Dinner for One

essay, non-fiction Add comments

Today I bent the truth to be kind, and I have no regret…Robert Brault

Several years ago, I managed a Colorado restaurant.  One particular evening, around dusk, customers filled the dining room despite the heavy falling snow.  Several staff members were unable to get to work due to the weather.  As a result I waited on tables, too.

I watched as the host sat a tall, thin man at a table in another waiter’s section.  The customer’s unshaven face looked drawn and his nose red with cold.  He wore tattered jeans—wet around the bottoms—and an old dirty overcoat—underdressed for a restaurant with candles and cloths,

The few waiters and waitresses complained that the man was a waste of time and flipped a quarter to see who would lose and have to serve him.

“What is the matter with all of you?” I said. “I will take care of him.”

The man kept his eyes lowered to the menu and traveled a spindly finger down the items: Bouillabaisse, Mozzarella & Romas, Arugula Artichoke Salad, Iced Oysters in Rainbow Shells

Spinach & Roasted Beets…

“Good evening sir,” I said as I looked into the tired, dark eyes of the man.

“I foresee a good night,” said the man. “I’m thirsty for a bottle of wine, yes this one.”  He looked up into my eyes and with a perfect French pronunciation, he smiled and said, “The Beaujolais Village .”

The man removed his coat, tapped the wine label on the list and I leaned into see exactly which Beaujolais the man wanted. The odor of unbathed skin reached my nose.  I started thinking about the man’s secret, what it was that I didn’t see.

He added, “Please bring two glasses,” then briskly rubbed his hands together.

I returned, opened the bottle and offered a taste of wine to the man.  He held the glass up, swirled the liquid to observe its legs and then sipped the wine, letting it roll over every taste bud on his tongue.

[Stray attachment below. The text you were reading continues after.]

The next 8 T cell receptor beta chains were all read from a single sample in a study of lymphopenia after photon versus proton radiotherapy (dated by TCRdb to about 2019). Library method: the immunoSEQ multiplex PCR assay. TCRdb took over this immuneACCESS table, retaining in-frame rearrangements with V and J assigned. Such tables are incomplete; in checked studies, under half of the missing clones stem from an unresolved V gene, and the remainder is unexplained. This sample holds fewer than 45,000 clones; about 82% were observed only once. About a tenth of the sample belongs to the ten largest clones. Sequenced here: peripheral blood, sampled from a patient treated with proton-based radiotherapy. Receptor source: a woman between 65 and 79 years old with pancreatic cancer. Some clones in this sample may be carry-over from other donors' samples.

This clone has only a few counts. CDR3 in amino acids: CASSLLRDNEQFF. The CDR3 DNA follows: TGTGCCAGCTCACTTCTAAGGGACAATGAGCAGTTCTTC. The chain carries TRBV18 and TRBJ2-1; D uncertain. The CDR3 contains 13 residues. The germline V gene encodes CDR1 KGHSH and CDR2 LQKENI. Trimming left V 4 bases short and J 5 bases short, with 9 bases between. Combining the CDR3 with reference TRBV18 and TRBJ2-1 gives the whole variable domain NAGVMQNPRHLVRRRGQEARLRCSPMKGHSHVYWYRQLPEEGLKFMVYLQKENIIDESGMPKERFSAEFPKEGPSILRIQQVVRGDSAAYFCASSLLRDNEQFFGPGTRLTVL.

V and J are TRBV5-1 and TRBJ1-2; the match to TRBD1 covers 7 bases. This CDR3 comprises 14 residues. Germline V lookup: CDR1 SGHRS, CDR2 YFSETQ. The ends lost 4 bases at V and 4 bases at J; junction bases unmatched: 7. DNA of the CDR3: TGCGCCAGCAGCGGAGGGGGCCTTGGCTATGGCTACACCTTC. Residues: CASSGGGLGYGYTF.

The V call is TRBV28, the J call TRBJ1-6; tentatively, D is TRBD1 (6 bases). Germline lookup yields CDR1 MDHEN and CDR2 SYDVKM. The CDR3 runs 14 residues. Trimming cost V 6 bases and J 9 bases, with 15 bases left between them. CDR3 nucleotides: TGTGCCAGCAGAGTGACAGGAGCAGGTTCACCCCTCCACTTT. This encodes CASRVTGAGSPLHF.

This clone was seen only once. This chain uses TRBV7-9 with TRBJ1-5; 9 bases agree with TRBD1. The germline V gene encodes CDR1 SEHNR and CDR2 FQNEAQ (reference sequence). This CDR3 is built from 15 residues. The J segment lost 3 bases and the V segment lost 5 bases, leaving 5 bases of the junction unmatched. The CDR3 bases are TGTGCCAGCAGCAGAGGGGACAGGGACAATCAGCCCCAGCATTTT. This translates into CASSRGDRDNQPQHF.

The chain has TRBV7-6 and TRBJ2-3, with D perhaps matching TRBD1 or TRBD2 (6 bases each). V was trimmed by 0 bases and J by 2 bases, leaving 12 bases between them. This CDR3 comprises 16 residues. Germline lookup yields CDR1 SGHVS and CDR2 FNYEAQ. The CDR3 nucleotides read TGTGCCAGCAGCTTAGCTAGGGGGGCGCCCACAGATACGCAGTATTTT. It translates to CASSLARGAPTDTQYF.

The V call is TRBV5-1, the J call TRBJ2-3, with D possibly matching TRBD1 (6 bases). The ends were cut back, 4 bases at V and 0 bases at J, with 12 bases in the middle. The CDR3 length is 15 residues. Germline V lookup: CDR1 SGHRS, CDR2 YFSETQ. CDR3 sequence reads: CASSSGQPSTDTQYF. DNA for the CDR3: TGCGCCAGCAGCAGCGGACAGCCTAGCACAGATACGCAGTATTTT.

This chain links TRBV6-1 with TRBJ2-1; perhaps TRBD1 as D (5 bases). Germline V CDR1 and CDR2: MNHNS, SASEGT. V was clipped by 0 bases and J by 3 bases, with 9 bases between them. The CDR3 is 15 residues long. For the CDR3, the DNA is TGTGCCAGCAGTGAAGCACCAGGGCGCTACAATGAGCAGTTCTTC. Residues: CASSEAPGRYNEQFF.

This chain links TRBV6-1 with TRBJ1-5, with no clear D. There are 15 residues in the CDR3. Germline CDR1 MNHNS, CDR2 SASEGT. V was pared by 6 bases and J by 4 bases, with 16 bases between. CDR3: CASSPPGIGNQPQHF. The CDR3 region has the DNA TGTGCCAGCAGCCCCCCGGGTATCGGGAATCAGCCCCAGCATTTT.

“Yes, yes. This is good,” he said as he took the bottle from my hand and poured wine into the second glass.  “Don’t let me toast alone.”

He handed me the other glass.

“Here’s to warmth tonight,” he said and then we tapped glasses and drank to warmth.

“What can I bring you this evening?” I asked, wondering what the man meant when they toasted to warmth.

“I can order everything right now–the African Lobster Tails, the Arugula & Artichoke Salad, the Prosciutto-wrapped tenderloin, medium rare, and a baked potato dripping in butter.”

“You must be hungry tonight,” I said.

He nodded, “Oh and please bring all the food at once.”

The man arranged the plates on the table, admiring it all before eating as though observing a piece of art.  He then savored every bite of food, with impeccable manners all along.

After clearing the plates from the table, I offered dessert, but the man declined and grabbed my hand. “Thank you for everything and now I want you to do one more thing for me.”

“What’s that?” I asked.

“I’ve had some tough times lately.”  The man stood, put on his overcoat and turned up its collar.  He looked at the floor and then nearly whispered, “I have no money and I won’t be paying the bill.  So as soon as I walk out the door, call the police~”

I interrupted him, teetering between sadness and feeling afraid.  “I can take care of the meal for you, write it off, help you out~”

“I’ll be walking south down the street where the police can pick me up.”  He shook his spindly finger at me, “Remember you joined me in the toast for warmth and this will get me that~you will be helping me out.”

With that the man turned away from me, looked over his shoulder and mouthed “thank you.”  He walked through the dining room, out the front door and headed south on the now dark and snow-covered street.  I watched through the window, wavering back and forth on what to do.  I, watched him walk for a few moment before I picked up the phone.

nannette rogers kennedy 2011

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